Photoelectric Effect Lab
Introduction:
Three fundamental questions of physics are:
1) What is matter?
2) What is energy?
3) What is the nature of the interaction between energy and matter?
These questions are every bit as important today as they were at t
Lesson 9
I.
Particle In A Finite Well
We return to solving simple systems that can be used to model real
physical systems like the nucleus.
The first system considered is a particle of energy E in a finite well of
width L and height Uo as finite as shown
Lesson 8
I.
Operators In Quantum Mechanics
A.
Hermitian Adjoint - A +
The Hermitian adjoint of an operator A is the operator A + which obeys
the equation
A + = A
EXAMPLE: Show that the Hermitian adjoint of a number is its complex
conjugate.
+
EXAMPLE: S
Lesson 5
I.
Time Independent Schrdinger Equation
A.
The first problem that we will consider is the case where the
Hamiltonian is not a function of time. In classical mechanics, the time
derivative of a physical quantity, A, is given by
dA A
=
+ cfw_ A, H
Lesson Module 4
I.
Heisenberg Uncertainty Principle
A.
Fourier Transform
A common technique for solving differential equations is the Fourier Transform
that converts the solution of a difficult differential equation into an easier to
solve algebraic equat
Wave Nature of Matter
I.
Matter Waves
A.
Louis de Broglie - 1924
All matter ("particles") also posses wave properties.
Louis de Broglie assumes that nature has a basic symmetry. If light travels as a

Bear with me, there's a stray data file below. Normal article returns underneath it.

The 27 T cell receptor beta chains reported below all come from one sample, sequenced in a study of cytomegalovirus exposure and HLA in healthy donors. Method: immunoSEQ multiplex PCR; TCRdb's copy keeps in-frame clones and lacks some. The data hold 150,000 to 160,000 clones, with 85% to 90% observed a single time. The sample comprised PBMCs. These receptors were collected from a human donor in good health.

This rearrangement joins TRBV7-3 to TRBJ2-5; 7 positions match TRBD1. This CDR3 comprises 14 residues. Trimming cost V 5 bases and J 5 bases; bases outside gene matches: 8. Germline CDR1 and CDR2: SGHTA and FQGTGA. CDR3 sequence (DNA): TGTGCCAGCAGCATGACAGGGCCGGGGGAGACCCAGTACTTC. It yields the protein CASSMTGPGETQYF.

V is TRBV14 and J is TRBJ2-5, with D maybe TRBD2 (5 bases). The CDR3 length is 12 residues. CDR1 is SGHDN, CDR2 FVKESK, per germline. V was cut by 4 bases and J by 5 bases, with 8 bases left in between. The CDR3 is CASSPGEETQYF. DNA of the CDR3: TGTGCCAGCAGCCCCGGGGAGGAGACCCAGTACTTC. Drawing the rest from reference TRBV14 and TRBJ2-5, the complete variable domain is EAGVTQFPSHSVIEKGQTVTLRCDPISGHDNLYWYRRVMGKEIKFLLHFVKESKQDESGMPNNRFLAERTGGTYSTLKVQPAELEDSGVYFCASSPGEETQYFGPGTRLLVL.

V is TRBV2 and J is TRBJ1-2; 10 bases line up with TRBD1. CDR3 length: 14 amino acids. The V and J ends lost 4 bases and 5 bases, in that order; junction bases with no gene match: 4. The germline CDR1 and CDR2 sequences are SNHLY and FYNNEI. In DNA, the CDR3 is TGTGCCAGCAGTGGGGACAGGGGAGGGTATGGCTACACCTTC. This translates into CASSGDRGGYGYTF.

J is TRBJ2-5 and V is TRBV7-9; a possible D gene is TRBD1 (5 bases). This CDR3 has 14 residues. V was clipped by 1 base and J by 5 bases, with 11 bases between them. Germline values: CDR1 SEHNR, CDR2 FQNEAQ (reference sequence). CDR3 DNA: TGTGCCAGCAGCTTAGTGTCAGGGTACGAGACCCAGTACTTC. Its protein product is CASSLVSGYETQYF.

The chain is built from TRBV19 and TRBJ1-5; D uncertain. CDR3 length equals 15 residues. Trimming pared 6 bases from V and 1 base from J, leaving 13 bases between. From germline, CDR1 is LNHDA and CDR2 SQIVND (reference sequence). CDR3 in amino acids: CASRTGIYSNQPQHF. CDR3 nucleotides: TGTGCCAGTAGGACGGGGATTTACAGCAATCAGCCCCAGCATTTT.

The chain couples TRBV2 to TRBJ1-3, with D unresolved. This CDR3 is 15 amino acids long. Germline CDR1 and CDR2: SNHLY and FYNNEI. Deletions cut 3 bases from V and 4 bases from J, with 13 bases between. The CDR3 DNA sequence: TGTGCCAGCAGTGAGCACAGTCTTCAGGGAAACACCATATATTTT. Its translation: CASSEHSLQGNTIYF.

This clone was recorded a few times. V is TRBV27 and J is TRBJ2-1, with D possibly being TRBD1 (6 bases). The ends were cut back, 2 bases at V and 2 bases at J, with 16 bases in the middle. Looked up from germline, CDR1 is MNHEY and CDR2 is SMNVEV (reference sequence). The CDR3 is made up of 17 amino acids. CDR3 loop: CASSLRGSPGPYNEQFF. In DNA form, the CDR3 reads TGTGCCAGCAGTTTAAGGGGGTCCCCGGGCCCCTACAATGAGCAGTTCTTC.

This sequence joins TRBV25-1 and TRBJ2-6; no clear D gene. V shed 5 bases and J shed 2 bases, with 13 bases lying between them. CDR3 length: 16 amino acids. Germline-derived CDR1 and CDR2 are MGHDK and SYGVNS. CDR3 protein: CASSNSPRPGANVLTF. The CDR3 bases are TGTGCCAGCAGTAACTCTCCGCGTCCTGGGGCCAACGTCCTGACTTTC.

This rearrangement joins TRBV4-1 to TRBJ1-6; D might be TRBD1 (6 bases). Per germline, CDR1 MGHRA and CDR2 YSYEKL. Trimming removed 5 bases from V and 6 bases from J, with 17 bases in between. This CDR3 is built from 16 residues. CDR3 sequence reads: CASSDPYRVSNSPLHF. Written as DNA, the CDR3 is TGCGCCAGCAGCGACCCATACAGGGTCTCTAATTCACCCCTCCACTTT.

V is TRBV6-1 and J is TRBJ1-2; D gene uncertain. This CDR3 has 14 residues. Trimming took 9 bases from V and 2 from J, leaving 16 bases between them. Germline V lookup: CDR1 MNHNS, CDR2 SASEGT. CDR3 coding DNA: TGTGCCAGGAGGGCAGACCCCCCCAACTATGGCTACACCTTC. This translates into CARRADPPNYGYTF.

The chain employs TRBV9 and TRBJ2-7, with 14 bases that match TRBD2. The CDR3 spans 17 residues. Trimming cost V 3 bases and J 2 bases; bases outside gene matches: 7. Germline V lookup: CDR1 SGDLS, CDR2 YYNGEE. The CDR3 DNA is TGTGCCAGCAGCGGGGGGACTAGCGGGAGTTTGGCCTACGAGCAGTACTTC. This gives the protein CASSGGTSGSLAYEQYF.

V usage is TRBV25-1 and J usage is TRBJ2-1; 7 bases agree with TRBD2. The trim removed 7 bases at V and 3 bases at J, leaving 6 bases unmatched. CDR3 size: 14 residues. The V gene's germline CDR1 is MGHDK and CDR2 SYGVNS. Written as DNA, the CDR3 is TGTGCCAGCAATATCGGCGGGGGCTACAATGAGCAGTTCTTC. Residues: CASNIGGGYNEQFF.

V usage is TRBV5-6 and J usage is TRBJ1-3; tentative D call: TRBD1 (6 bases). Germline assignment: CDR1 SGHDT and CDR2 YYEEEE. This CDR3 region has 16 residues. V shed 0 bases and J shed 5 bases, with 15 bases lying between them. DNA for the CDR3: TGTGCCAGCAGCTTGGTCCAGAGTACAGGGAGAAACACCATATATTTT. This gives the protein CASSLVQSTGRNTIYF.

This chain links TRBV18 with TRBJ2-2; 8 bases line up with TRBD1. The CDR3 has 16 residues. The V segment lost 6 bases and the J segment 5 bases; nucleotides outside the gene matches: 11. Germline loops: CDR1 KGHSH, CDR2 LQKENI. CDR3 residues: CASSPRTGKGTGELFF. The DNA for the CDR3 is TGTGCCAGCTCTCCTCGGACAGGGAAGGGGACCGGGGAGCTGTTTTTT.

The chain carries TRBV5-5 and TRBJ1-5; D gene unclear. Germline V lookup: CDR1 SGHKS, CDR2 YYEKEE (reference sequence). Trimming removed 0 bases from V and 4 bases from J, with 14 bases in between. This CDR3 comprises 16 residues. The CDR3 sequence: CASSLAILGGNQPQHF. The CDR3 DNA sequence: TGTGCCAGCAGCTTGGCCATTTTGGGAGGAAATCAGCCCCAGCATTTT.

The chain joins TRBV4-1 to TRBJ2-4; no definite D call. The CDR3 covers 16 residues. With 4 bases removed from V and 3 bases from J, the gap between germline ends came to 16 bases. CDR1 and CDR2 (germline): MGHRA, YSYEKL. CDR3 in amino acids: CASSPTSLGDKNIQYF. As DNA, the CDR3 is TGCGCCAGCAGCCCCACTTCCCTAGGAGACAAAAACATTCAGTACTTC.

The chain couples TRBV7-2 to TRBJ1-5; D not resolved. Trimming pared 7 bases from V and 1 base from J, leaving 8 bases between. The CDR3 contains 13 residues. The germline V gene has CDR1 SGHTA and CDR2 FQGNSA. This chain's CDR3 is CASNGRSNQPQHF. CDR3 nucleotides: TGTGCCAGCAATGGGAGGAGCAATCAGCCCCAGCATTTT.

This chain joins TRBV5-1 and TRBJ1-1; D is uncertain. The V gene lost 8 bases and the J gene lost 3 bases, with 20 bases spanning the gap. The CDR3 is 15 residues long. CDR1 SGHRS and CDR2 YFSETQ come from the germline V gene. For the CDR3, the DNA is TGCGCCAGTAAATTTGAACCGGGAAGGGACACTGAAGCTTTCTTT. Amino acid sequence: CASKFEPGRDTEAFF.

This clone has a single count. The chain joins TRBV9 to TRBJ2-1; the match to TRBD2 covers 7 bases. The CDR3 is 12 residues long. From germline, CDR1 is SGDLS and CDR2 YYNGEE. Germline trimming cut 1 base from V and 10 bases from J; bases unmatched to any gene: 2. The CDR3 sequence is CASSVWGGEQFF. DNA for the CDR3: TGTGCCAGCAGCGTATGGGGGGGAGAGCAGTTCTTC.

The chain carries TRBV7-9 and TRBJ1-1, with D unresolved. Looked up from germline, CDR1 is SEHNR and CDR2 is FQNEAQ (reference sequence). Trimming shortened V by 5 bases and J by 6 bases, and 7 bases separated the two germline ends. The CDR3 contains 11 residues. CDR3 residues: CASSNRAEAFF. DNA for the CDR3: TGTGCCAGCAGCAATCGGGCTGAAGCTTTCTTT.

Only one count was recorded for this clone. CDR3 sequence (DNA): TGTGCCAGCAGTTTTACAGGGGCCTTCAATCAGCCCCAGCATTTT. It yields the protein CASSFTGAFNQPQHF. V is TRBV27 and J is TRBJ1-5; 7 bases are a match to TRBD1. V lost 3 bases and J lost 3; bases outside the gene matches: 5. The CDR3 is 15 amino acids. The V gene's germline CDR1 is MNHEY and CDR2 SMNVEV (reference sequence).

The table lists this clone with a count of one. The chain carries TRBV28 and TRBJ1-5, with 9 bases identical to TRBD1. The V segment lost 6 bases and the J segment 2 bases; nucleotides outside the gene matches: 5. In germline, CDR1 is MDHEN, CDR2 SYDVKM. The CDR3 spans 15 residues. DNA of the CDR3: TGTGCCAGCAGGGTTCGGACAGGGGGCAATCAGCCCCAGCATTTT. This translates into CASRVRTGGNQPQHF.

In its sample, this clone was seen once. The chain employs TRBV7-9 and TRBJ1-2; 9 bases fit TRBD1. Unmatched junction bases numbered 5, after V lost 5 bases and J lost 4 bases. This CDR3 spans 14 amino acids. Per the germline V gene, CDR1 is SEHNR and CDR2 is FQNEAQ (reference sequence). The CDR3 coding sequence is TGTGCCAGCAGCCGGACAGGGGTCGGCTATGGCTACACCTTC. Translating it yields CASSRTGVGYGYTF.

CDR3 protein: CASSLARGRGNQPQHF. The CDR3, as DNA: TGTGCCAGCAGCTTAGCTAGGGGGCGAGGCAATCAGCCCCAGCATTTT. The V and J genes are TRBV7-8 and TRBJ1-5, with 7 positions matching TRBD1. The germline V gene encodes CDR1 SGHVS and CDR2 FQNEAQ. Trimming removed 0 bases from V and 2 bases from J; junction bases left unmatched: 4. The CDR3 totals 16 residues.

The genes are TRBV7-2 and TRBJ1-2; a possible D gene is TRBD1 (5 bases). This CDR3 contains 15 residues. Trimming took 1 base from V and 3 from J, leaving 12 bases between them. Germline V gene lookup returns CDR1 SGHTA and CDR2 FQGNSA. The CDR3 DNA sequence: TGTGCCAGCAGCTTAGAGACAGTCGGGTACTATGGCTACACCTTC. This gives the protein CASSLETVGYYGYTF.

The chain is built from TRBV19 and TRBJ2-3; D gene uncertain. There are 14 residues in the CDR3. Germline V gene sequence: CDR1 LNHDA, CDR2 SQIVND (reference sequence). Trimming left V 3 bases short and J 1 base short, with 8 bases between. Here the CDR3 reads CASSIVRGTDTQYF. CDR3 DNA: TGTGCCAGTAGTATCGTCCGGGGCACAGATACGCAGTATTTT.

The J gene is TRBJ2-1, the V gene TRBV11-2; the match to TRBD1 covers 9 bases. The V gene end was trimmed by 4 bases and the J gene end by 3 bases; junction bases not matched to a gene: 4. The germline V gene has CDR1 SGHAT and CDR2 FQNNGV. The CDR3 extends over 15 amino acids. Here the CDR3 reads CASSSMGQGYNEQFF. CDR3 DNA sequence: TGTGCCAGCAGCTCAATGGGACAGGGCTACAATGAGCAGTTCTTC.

wave but interacts as a particle as claimed by Einstein
Blackbody Radiation Theory
I.
History of Blackbody Radiation
A.
What is a blackbody?
A blackbody is an object that absorbs all radiation that is incident upon it.
When radiation falls upon an object, some of the radiation may be absorbed,
reflected, or tr
Bohr Atom
I.
Bohr Atom
A.
Bohr's Postulates
1.
An electron moves in a circular orbit around the nucleus due to the
Coulomb force.
Z
( )( )
F = k Z e2 e r = - ke 2 r
r2
r
2.
Electrons can only exist in orbits where the magnitude of its angular
momentum i
Atomic Emission and Absorption Spectroscopy
I.
Atomic Emission and Absorption Spectrum
A.
Experimental Facts
1.
_Atoms_ emit and absorb ONLY _Discrete_
FREQUENCIES ( or WAVELENGTHS) of _Electromagnetic
Radiation_ .
2.
The _Emission_ and _Absorption_
spect
Module I
Review of Classical Mechanics
1.
Coordinates and Trajectories
Two of the primary goals of classical physics is to describe the location of an
object in space and how the object's location will change with time.
A.
Coordinates
A set of numbers tha
Finit e Well
2
Va lue
1
Column B
Column C
0
0
0.1
0.2
0.3
0.4
0.5
-1
-2
Et a
0.6
0.7
0.8
0.9
1
Column D
Uo=
Eo=
hc=
L=
eta
40 eV
5.11E+05 eV
1240 eV.nm
0.5 nm
Num
Den
LHS
0.02
0.9025 3.1763485 0.2841313
0.04 0.6741206 3.7541278 0.1795678
0.06 0.3550277 3.